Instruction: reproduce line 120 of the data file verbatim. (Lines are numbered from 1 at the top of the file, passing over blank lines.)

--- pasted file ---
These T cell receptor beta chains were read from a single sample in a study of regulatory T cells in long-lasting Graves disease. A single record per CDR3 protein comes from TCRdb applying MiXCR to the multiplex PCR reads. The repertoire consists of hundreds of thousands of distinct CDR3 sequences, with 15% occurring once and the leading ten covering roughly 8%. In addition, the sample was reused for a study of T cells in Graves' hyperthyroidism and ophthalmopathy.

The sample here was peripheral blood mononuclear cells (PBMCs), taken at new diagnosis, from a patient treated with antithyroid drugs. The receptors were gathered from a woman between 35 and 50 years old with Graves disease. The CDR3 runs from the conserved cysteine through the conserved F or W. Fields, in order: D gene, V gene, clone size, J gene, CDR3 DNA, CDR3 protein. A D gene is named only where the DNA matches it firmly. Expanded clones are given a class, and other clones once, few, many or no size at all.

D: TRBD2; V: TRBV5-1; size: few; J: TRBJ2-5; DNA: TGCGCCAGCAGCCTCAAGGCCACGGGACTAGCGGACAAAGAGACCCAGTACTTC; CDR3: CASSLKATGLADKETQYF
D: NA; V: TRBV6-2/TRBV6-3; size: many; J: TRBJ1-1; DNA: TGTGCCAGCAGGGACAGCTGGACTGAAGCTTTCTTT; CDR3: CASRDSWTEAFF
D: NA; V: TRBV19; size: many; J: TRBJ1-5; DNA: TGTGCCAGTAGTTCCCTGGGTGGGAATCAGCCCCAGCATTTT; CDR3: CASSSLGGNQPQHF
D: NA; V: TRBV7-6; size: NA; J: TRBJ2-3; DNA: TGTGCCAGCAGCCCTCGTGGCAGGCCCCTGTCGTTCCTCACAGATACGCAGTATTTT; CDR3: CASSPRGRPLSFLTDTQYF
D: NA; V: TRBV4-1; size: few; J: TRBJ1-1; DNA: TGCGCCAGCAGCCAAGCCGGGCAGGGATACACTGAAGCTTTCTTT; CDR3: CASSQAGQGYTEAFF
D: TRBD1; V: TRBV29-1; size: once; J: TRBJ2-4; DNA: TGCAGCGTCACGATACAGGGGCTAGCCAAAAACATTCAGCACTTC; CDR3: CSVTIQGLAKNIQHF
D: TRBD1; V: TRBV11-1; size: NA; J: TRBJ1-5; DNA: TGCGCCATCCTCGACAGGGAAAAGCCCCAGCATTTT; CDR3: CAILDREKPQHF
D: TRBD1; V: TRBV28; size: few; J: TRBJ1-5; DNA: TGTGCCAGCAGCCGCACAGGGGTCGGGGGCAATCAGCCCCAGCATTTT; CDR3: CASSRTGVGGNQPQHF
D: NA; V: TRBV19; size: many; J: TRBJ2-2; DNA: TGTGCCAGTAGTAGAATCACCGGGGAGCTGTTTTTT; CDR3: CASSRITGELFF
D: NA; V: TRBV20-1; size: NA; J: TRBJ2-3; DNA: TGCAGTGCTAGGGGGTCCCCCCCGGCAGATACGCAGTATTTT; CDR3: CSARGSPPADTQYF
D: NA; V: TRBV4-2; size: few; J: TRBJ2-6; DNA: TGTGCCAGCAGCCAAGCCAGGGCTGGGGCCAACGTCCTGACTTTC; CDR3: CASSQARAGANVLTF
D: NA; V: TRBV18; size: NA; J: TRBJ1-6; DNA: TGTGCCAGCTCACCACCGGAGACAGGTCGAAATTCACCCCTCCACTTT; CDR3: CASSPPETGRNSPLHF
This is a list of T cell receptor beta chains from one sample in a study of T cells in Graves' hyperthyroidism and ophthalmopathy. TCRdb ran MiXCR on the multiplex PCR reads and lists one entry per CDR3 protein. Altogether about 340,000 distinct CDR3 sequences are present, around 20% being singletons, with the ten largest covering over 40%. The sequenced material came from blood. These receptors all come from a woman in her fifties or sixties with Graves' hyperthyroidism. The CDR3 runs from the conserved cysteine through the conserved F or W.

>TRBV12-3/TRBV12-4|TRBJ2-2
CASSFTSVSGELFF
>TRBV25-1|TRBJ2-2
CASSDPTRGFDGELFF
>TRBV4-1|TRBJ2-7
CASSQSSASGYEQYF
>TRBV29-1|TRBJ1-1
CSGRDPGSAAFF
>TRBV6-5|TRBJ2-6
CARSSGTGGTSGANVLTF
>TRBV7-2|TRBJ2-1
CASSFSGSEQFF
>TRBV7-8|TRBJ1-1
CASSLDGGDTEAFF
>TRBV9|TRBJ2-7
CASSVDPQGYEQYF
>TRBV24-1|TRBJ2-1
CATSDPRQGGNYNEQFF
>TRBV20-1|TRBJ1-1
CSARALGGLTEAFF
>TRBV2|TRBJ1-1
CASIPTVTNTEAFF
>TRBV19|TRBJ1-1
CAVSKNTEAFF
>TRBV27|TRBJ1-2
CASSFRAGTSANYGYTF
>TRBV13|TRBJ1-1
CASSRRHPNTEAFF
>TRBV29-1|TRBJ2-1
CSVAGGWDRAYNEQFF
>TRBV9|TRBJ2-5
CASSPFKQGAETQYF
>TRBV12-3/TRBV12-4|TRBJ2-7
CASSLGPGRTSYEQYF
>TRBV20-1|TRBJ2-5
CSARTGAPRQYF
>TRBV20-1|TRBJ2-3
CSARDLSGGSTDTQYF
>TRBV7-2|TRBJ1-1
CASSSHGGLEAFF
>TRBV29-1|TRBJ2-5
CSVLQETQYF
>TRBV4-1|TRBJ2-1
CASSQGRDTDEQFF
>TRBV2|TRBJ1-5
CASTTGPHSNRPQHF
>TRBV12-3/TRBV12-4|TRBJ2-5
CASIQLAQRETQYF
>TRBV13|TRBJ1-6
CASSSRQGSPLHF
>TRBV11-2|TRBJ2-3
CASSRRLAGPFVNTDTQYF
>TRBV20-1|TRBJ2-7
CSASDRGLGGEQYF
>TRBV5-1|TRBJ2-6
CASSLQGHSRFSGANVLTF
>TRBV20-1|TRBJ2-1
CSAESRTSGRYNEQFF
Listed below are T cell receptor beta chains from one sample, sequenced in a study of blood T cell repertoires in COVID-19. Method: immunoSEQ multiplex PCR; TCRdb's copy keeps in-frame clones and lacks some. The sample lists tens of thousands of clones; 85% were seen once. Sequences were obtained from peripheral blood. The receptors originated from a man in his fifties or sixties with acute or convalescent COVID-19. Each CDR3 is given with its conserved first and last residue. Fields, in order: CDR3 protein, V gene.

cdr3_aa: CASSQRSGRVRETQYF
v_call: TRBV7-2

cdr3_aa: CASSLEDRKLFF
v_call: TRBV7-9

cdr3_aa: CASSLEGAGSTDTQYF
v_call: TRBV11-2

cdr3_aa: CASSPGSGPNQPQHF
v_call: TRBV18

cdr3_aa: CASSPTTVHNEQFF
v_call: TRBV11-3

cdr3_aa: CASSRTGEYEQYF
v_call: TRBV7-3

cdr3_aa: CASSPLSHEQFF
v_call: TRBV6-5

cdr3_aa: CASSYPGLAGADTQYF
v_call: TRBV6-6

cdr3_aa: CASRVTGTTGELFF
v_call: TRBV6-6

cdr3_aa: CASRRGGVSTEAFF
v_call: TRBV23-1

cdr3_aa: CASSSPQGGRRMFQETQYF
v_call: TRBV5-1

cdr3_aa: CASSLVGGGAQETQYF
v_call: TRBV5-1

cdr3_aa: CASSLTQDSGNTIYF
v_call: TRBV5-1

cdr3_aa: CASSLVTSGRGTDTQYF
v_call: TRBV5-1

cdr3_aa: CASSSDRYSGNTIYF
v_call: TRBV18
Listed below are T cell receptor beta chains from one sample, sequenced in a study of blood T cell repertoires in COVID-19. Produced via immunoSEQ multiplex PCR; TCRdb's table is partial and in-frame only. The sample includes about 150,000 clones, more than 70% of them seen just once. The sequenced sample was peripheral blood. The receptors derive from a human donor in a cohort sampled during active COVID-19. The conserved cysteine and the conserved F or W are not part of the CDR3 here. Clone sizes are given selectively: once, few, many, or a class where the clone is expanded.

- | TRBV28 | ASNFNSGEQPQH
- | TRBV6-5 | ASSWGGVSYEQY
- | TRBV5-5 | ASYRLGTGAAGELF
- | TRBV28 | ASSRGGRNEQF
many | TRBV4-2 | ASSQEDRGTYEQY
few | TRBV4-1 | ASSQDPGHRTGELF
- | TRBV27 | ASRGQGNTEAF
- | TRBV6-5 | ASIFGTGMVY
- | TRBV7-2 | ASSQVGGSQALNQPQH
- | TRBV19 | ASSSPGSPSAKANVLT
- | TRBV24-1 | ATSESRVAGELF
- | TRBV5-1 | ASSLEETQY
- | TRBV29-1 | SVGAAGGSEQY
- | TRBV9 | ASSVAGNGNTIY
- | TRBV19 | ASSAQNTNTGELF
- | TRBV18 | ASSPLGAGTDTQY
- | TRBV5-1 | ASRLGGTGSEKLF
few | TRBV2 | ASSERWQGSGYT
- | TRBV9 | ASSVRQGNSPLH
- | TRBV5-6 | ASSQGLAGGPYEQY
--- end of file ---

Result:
- | TRBV19 | ASSAQNTNTGELF